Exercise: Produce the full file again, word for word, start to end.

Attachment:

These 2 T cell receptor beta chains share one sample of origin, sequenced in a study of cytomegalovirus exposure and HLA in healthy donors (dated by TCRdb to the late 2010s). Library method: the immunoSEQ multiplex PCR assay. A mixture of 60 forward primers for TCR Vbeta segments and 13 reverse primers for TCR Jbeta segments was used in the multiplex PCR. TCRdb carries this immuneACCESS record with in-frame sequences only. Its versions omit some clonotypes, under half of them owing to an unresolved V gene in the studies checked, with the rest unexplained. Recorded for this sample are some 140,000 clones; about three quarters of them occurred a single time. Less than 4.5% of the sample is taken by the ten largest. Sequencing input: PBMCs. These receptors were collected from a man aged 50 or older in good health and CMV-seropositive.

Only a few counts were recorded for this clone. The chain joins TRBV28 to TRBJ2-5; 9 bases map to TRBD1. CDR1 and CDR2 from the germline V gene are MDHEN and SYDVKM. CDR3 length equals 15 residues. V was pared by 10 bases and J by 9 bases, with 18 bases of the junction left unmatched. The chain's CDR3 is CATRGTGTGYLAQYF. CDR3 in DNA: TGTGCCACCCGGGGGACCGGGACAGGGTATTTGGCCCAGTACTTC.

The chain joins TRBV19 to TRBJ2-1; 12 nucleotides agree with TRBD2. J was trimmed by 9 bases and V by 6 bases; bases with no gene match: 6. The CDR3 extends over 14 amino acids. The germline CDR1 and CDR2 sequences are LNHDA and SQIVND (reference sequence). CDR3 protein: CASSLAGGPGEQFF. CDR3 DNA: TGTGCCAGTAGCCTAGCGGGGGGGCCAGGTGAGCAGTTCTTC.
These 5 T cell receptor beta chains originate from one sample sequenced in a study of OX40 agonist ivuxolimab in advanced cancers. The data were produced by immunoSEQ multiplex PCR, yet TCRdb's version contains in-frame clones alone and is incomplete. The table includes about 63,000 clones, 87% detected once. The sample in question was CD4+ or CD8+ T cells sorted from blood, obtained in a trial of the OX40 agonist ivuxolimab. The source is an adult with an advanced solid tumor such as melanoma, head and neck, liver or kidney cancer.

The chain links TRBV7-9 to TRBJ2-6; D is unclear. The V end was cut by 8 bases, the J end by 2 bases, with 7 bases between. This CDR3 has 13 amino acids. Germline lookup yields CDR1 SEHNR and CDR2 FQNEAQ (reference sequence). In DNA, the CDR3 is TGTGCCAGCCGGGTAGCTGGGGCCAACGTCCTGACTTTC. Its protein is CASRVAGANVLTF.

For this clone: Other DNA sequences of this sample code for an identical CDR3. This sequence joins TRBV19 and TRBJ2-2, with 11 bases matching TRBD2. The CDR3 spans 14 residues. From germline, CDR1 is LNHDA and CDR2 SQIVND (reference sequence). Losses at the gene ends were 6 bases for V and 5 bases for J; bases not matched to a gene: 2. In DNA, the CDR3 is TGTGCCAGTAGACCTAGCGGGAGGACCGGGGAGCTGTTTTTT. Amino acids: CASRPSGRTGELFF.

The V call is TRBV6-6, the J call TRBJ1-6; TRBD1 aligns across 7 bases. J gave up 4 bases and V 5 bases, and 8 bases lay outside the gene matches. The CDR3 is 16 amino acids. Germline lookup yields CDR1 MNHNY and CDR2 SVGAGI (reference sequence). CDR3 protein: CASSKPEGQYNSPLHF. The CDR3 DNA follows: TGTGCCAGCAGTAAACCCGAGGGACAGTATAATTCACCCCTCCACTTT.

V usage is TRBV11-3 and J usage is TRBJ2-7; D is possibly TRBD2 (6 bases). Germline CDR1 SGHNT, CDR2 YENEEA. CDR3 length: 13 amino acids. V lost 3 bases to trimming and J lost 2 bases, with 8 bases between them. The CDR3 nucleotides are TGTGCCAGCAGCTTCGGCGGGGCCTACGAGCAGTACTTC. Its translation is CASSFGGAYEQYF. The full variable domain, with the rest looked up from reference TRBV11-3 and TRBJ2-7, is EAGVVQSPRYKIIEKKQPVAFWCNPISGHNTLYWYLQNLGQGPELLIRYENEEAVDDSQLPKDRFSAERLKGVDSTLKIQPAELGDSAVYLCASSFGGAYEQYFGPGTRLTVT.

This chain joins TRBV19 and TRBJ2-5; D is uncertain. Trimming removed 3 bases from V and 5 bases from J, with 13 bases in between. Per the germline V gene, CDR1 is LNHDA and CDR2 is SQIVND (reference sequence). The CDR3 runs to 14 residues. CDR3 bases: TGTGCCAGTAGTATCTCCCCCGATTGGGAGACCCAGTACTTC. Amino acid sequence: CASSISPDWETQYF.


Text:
These 2 T cell receptor beta chains share one sample of origin, sequenced in a study of cytomegalovirus exposure and HLA in healthy donors (dated by TCRdb to the late 2010s). Library method: the immunoSEQ multiplex PCR assay. A mixture of 60 forward primers for TCR Vbeta segments and 13 reverse primers for TCR Jbeta segments was used in the multiplex PCR. TCRdb carries this immuneACCESS record with in-frame sequences only. Its versions omit some clonotypes, under half of them owing to an unresolved V gene in the studies checked, with the rest unexplained. Recorded for this sample are some 140,000 clones; about three quarters of them occurred a single time. Less than 4.5% of the sample is taken by the ten largest. Sequencing input: PBMCs. These receptors were collected from a man aged 50 or older in good health and CMV-seropositive.

Only a few counts were recorded for this clone. The chain joins TRBV28 to TRBJ2-5; 9 bases map to TRBD1. CDR1 and CDR2 from the germline V gene are MDHEN and SYDVKM. CDR3 length equals 15 residues. V was pared by 10 bases and J by 9 bases, with 18 bases of the junction left unmatched. The chain's CDR3 is CATRGTGTGYLAQYF. CDR3 in DNA: TGTGCCACCCGGGGGACCGGGACAGGGTATTTGGCCCAGTACTTC.

The chain joins TRBV19 to TRBJ2-1; 12 nucleotides agree with TRBD2. J was trimmed by 9 bases and V by 6 bases; bases with no gene match: 6. The CDR3 extends over 14 amino acids. The germline CDR1 and CDR2 sequences are LNHDA and SQIVND (reference sequence). CDR3 protein: CASSLAGGPGEQFF. CDR3 DNA: TGTGCCAGTAGCCTAGCGGGGGGGCCAGGTGAGCAGTTCTTC.
These 5 T cell receptor beta chains originate from one sample sequenced in a study of OX40 agonist ivuxolimab in advanced cancers. The data were produced by immunoSEQ multiplex PCR, yet TCRdb's version contains in-frame clones alone and is incomplete. The table includes about 63,000 clones, 87% detected once. The sample in question was CD4+ or CD8+ T cells sorted from blood, obtained in a trial of the OX40 agonist ivuxolimab. The source is an adult with an advanced solid tumor such as melanoma, head and neck, liver or kidney cancer.

The chain links TRBV7-9 to TRBJ2-6; D is unclear. The V end was cut by 8 bases, the J end by 2 bases, with 7 bases between. This CDR3 has 13 amino acids. Germline lookup yields CDR1 SEHNR and CDR2 FQNEAQ (reference sequence). In DNA, the CDR3 is TGTGCCAGCCGGGTAGCTGGGGCCAACGTCCTGACTTTC. Its protein is CASRVAGANVLTF.

For this clone: Other DNA sequences of this sample code for an identical CDR3. This sequence joins TRBV19 and TRBJ2-2, with 11 bases matching TRBD2. The CDR3 spans 14 residues. From germline, CDR1 is LNHDA and CDR2 SQIVND (reference sequence). Losses at the gene ends were 6 bases for V and 5 bases for J; bases not matched to a gene: 2. In DNA, the CDR3 is TGTGCCAGTAGACCTAGCGGGAGGACCGGGGAGCTGTTTTTT. Amino acids: CASRPSGRTGELFF.

The V call is TRBV6-6, the J call TRBJ1-6; TRBD1 aligns across 7 bases. J gave up 4 bases and V 5 bases, and 8 bases lay outside the gene matches. The CDR3 is 16 amino acids. Germline lookup yields CDR1 MNHNY and CDR2 SVGAGI (reference sequence). CDR3 protein: CASSKPEGQYNSPLHF. The CDR3 DNA follows: TGTGCCAGCAGTAAACCCGAGGGACAGTATAATTCACCCCTCCACTTT.

V usage is TRBV11-3 and J usage is TRBJ2-7; D is possibly TRBD2 (6 bases). Germline CDR1 SGHNT, CDR2 YENEEA. CDR3 length: 13 amino acids. V lost 3 bases to trimming and J lost 2 bases, with 8 bases between them. The CDR3 nucleotides are TGTGCCAGCAGCTTCGGCGGGGCCTACGAGCAGTACTTC. Its translation is CASSFGGAYEQYF. The full variable domain, with the rest looked up from reference TRBV11-3 and TRBJ2-7, is EAGVVQSPRYKIIEKKQPVAFWCNPISGHNTLYWYLQNLGQGPELLIRYENEEAVDDSQLPKDRFSAERLKGVDSTLKIQPAELGDSAVYLCASSFGGAYEQYFGPGTRLTVT.

This chain joins TRBV19 and TRBJ2-5; D is uncertain. Trimming removed 3 bases from V and 5 bases from J, with 13 bases in between. Per the germline V gene, CDR1 is LNHDA and CDR2 is SQIVND (reference sequence). The CDR3 runs to 14 residues. CDR3 bases: TGTGCCAGTAGTATCTCCCCCGATTGGGAGACCCAGTACTTC. Amino acid sequence: CASSISPDWETQYF.